Small piece in the Economist today about the likely foreign policy path of Japan’s new Prime Minister, Yasuo Fukuda. To me, one of the most striking bits of the article was this:
Japan, they say, should lead the creation of regional mechanisms that would ease territorial disputes, enhance military transparency and boost confidence among neighbours—think an Organisation for Security and Co-operation in Asia. Distracted elsewhere, the Bush administration has shown little interest in such ideas.
One of the major charges against the Bush administration has been its neglect of a variety of foreign policy goals. The administration has been playing catch-up in the last year or so, making some headway on the issue of nuclear armament in North Korea, and decidedly less progress in addressing the same issue in Iran- which is positioning itself now to be a major player in whatever situation emerges in the post-Saddam, perhaps post-Iraq, Middle East.
These two areas have often been cited as the most pressing foreign policy issues that were derailed by the ill-conceived Iraq war, but the Economist points out that there are other areas of foreign policy focus that have been allowed to slide. Israel is one where a dearth of effort in the early years of the Bush presidency allowed a situation to progress and deteriorate to the point that American preferences may no longer be relevant. But the issue that may have more serious consequences in the long run is the rise of Asia as an economic and political superpower, likely- particularly if PM Fukuda has his way- to be dominated by China and Japan.
While the Asian financial crisis of the late 90’s and early 00’s drained some international enthusiasm from the predictions of Asian economic dominance, there remains the promise of the huge and growing markets of China, India, and the rest of the region. The prospect of a country like China being able to market to its own citizens the wide array and vast volume of goods that it currently produces for European and American consumption has the potential to completely change the face of world economics. Effective institutions for establishing trade and property laws and settling resource and territory disputes would be the first step in turning Asia from a producer state for Western consumer needs into a self-contained system, in which a huge consumer population (and, by extension, a giant work force) is connected with manufacturing capabilities that are currently serving the needs of European and American markets.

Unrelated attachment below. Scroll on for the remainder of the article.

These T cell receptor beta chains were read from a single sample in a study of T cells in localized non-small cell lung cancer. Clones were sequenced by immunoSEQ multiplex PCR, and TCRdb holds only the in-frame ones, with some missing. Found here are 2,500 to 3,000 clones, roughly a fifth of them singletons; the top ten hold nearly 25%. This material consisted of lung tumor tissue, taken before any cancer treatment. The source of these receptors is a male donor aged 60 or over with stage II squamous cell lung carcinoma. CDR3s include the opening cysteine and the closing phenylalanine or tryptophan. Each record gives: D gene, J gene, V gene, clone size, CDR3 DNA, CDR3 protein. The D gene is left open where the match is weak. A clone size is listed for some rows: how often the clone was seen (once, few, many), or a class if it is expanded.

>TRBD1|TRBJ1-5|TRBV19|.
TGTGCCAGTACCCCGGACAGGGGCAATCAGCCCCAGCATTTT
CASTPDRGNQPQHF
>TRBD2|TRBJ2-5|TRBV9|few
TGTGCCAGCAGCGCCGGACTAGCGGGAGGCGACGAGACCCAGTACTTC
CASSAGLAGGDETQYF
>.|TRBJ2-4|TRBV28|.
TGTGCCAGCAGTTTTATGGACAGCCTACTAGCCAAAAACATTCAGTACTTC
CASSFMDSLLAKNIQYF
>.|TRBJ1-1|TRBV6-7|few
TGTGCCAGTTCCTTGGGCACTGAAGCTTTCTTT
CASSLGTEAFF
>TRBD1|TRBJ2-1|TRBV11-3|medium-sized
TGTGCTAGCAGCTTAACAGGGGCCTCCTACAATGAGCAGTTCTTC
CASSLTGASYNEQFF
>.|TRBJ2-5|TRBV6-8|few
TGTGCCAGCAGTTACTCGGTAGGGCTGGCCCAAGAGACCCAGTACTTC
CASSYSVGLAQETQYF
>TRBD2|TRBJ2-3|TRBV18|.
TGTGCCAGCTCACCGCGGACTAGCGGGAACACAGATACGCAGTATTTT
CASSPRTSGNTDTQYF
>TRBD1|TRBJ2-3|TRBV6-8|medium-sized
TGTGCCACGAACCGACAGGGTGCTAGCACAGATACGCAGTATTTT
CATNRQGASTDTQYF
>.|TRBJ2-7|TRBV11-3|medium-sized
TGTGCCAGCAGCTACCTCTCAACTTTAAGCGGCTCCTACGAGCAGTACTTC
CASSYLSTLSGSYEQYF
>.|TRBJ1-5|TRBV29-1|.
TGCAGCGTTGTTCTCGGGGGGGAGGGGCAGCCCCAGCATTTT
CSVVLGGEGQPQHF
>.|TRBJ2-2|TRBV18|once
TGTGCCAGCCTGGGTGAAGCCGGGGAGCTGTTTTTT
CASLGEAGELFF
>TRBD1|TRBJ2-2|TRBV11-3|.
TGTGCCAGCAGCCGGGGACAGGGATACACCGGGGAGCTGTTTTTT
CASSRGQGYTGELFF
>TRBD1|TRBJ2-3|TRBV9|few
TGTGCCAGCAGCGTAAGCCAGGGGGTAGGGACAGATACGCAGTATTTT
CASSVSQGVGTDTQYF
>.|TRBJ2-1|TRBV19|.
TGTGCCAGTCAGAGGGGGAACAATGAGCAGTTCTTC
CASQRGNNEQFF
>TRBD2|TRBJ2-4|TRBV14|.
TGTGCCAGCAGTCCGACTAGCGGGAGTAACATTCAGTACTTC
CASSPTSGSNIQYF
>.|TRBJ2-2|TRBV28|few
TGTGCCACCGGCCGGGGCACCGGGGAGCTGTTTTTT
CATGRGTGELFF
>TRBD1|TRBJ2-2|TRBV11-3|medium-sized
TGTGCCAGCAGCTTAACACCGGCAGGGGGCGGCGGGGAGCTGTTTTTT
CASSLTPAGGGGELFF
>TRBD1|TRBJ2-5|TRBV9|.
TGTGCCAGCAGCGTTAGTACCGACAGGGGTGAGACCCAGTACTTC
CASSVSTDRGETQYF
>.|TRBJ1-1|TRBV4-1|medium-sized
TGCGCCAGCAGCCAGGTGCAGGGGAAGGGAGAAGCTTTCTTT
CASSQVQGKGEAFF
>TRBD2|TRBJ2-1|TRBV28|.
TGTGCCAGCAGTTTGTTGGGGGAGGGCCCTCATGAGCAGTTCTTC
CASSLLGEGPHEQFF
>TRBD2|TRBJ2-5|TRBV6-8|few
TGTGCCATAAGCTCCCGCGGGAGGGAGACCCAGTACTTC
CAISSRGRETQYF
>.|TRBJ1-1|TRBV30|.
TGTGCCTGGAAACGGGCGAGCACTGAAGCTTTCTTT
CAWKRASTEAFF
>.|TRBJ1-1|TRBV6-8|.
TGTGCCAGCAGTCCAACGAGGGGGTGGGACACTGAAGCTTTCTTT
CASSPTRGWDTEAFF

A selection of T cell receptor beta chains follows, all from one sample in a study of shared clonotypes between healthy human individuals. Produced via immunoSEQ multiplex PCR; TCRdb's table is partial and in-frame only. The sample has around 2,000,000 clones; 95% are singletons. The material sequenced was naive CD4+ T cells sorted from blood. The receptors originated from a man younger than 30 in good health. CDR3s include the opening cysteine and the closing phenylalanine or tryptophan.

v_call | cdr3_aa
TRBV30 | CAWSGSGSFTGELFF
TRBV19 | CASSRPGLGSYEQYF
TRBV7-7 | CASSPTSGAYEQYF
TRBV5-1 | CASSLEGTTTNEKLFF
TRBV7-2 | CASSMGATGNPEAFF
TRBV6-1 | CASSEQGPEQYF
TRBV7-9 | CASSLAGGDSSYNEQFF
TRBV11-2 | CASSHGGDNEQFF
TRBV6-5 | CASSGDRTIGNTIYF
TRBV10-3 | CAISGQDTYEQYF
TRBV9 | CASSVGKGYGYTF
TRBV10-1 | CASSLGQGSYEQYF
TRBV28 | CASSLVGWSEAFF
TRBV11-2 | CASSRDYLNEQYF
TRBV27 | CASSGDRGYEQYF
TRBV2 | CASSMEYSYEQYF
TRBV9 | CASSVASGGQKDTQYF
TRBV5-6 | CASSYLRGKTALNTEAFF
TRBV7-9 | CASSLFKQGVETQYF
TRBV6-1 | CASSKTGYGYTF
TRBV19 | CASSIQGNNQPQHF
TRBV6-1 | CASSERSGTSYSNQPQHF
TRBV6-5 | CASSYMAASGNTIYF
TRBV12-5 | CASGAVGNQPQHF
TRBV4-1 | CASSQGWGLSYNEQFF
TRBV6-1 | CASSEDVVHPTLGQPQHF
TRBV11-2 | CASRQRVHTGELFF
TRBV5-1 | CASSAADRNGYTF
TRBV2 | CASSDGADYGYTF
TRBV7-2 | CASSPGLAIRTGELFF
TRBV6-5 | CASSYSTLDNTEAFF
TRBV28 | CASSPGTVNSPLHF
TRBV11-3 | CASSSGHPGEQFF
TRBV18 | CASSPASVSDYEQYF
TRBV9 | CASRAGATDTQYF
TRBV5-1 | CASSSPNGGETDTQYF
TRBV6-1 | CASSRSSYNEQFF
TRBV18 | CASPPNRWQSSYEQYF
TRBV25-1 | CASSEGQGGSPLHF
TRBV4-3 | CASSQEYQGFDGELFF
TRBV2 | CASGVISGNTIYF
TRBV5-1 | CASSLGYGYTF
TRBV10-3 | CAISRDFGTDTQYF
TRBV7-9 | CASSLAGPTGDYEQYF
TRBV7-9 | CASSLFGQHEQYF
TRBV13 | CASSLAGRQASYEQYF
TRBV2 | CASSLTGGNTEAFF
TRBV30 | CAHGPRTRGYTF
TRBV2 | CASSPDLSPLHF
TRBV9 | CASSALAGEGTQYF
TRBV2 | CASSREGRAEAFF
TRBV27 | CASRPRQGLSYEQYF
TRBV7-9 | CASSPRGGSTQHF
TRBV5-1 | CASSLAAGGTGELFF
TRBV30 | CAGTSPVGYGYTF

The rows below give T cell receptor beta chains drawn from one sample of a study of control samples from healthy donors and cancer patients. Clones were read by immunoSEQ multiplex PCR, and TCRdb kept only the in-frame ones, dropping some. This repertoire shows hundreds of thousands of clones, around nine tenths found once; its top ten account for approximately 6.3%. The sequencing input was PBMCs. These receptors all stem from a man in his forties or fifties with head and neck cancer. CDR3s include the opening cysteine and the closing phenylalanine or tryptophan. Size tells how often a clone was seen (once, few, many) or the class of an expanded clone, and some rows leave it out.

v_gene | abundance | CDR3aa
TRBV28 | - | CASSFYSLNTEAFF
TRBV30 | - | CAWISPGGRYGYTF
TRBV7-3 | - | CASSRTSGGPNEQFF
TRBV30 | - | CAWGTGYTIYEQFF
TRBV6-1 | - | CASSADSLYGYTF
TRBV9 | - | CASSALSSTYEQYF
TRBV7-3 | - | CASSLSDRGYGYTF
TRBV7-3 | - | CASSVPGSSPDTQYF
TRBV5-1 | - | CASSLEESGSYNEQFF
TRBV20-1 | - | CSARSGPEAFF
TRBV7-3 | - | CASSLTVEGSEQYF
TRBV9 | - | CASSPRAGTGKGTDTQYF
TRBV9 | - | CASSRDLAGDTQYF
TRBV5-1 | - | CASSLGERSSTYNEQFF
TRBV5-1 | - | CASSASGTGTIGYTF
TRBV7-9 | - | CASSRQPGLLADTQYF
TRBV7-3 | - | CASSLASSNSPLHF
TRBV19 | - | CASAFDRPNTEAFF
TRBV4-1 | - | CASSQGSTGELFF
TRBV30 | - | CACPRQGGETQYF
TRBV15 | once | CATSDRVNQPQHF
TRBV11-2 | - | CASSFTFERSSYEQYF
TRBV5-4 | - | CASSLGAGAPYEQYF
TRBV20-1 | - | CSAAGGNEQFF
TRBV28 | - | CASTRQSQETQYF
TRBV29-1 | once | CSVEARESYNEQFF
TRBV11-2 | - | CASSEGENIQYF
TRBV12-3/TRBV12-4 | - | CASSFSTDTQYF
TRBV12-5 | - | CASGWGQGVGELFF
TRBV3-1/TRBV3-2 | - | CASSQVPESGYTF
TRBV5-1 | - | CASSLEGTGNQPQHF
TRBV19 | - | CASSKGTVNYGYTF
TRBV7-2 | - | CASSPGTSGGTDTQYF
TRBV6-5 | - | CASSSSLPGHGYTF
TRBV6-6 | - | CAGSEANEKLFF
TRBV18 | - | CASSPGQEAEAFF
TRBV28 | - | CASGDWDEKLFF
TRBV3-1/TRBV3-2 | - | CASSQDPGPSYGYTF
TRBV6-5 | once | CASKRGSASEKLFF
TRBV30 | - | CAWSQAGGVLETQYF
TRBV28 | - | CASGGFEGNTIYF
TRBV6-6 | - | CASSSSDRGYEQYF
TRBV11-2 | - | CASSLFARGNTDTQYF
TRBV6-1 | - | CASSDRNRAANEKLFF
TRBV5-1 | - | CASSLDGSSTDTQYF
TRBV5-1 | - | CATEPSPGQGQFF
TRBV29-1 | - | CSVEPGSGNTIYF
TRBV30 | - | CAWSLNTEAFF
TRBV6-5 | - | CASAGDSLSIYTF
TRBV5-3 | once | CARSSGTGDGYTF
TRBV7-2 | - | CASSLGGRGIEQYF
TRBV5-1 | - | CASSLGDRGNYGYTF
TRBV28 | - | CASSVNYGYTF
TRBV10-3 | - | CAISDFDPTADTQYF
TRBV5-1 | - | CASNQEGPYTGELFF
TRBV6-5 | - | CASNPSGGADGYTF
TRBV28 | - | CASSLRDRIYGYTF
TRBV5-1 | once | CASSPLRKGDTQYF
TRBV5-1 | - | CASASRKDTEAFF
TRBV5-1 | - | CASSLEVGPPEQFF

There is still a lot that needs to happen before such events can transpire. Issues of governance and economic structure – corruption, market intervention, etc. – need to be addressed. But growth in the region- and potentially explosive growth- seems more likely than not, and a savvy American administration might be able to position itself to best take advantage of that growth.
The Bush administration, it seems, has little interest in such long-term plans. The emerging political and economic order of one of the largest growth regions of the world are being neglected, in order to address issues of Middle Eastern peace and security that were neglected until September 11th 2001, then took a giant step backwards in 2003-2007, and are just now showing signs of returning to a position slightly worse than where they were left at the close of the Clinton administration, seven years ago.
The question is: will Bush’s successor have a chance to dispense with the backlog of foreign policy issues in time to address Asian growth in a meaningful way, or will they be stuck doing the homework that W. skipped until the end of their term as well?